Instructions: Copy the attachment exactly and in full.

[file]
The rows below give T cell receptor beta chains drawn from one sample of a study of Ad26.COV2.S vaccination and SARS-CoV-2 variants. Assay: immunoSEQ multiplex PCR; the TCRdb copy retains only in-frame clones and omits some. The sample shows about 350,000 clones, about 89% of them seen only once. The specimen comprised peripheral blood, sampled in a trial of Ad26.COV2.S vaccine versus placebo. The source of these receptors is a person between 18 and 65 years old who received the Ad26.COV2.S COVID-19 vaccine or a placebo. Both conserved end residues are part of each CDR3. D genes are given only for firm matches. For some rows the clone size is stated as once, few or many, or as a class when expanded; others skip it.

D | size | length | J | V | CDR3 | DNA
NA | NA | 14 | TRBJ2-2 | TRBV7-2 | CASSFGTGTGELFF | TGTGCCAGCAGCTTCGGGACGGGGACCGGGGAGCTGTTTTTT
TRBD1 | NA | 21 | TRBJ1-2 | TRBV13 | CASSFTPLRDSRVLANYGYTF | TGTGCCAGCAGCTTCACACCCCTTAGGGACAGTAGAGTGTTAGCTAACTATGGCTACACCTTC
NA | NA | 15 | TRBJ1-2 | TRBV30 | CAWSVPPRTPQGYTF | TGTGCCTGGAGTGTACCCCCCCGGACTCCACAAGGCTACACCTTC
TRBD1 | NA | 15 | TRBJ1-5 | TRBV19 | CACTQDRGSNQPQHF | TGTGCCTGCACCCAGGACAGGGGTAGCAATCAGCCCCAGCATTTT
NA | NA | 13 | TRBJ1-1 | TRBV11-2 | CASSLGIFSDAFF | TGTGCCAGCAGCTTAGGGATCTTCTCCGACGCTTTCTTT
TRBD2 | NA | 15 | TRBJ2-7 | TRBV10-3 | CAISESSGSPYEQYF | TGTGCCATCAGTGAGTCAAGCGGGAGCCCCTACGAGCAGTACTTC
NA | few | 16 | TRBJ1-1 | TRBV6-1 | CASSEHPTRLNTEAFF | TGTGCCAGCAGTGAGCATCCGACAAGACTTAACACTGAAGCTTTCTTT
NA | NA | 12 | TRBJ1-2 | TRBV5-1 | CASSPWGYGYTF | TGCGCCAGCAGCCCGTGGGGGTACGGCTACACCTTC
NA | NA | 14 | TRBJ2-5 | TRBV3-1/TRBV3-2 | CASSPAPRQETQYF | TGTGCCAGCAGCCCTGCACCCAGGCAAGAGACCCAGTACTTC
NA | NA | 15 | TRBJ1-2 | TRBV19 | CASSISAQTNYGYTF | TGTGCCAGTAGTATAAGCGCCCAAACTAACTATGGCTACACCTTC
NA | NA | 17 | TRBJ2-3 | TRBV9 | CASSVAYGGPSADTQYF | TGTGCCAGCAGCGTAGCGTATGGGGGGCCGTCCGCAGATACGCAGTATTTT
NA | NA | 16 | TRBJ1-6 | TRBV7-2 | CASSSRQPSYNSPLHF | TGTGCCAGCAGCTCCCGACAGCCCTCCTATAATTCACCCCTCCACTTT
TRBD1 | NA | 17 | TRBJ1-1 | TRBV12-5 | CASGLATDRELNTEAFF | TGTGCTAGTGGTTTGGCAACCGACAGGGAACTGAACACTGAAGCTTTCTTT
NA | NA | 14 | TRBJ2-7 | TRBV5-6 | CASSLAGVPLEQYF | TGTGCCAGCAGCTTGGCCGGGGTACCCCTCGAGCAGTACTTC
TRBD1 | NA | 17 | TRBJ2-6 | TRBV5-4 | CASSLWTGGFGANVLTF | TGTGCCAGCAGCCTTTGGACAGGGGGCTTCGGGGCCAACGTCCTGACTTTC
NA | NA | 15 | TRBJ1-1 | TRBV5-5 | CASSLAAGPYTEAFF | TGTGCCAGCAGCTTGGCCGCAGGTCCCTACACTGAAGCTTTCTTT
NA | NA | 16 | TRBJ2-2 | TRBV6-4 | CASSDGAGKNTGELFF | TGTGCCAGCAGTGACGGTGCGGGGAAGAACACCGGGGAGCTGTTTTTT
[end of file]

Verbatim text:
The rows below give T cell receptor beta chains drawn from one sample of a study of Ad26.COV2.S vaccination and SARS-CoV-2 variants. Assay: immunoSEQ multiplex PCR; the TCRdb copy retains only in-frame clones and omits some. The sample shows about 350,000 clones, about 89% of them seen only once. The specimen comprised peripheral blood, sampled in a trial of Ad26.COV2.S vaccine versus placebo. The source of these receptors is a person between 18 and 65 years old who received the Ad26.COV2.S COVID-19 vaccine or a placebo. Both conserved end residues are part of each CDR3. D genes are given only for firm matches. For some rows the clone size is stated as once, few or many, or as a class when expanded; others skip it.

D | size | length | J | V | CDR3 | DNA
NA | NA | 14 | TRBJ2-2 | TRBV7-2 | CASSFGTGTGELFF | TGTGCCAGCAGCTTCGGGACGGGGACCGGGGAGCTGTTTTTT
TRBD1 | NA | 21 | TRBJ1-2 | TRBV13 | CASSFTPLRDSRVLANYGYTF | TGTGCCAGCAGCTTCACACCCCTTAGGGACAGTAGAGTGTTAGCTAACTATGGCTACACCTTC
NA | NA | 15 | TRBJ1-2 | TRBV30 | CAWSVPPRTPQGYTF | TGTGCCTGGAGTGTACCCCCCCGGACTCCACAAGGCTACACCTTC
TRBD1 | NA | 15 | TRBJ1-5 | TRBV19 | CACTQDRGSNQPQHF | TGTGCCTGCACCCAGGACAGGGGTAGCAATCAGCCCCAGCATTTT
NA | NA | 13 | TRBJ1-1 | TRBV11-2 | CASSLGIFSDAFF | TGTGCCAGCAGCTTAGGGATCTTCTCCGACGCTTTCTTT
TRBD2 | NA | 15 | TRBJ2-7 | TRBV10-3 | CAISESSGSPYEQYF | TGTGCCATCAGTGAGTCAAGCGGGAGCCCCTACGAGCAGTACTTC
NA | few | 16 | TRBJ1-1 | TRBV6-1 | CASSEHPTRLNTEAFF | TGTGCCAGCAGTGAGCATCCGACAAGACTTAACACTGAAGCTTTCTTT
NA | NA | 12 | TRBJ1-2 | TRBV5-1 | CASSPWGYGYTF | TGCGCCAGCAGCCCGTGGGGGTACGGCTACACCTTC
NA | NA | 14 | TRBJ2-5 | TRBV3-1/TRBV3-2 | CASSPAPRQETQYF | TGTGCCAGCAGCCCTGCACCCAGGCAAGAGACCCAGTACTTC
NA | NA | 15 | TRBJ1-2 | TRBV19 | CASSISAQTNYGYTF | TGTGCCAGTAGTATAAGCGCCCAAACTAACTATGGCTACACCTTC
NA | NA | 17 | TRBJ2-3 | TRBV9 | CASSVAYGGPSADTQYF | TGTGCCAGCAGCGTAGCGTATGGGGGGCCGTCCGCAGATACGCAGTATTTT
NA | NA | 16 | TRBJ1-6 | TRBV7-2 | CASSSRQPSYNSPLHF | TGTGCCAGCAGCTCCCGACAGCCCTCCTATAATTCACCCCTCCACTTT
TRBD1 | NA | 17 | TRBJ1-1 | TRBV12-5 | CASGLATDRELNTEAFF | TGTGCTAGTGGTTTGGCAACCGACAGGGAACTGAACACTGAAGCTTTCTTT
NA | NA | 14 | TRBJ2-7 | TRBV5-6 | CASSLAGVPLEQYF | TGTGCCAGCAGCTTGGCCGGGGTACCCCTCGAGCAGTACTTC
TRBD1 | NA | 17 | TRBJ2-6 | TRBV5-4 | CASSLWTGGFGANVLTF | TGTGCCAGCAGCCTTTGGACAGGGGGCTTCGGGGCCAACGTCCTGACTTTC
NA | NA | 15 | TRBJ1-1 | TRBV5-5 | CASSLAAGPYTEAFF | TGTGCCAGCAGCTTGGCCGCAGGTCCCTACACTGAAGCTTTCTTT
NA | NA | 16 | TRBJ2-2 | TRBV6-4 | CASSDGAGKNTGELFF | TGTGCCAGCAGTGACGGTGCGGGGAAGAACACCGGGGAGCTGTTTTTT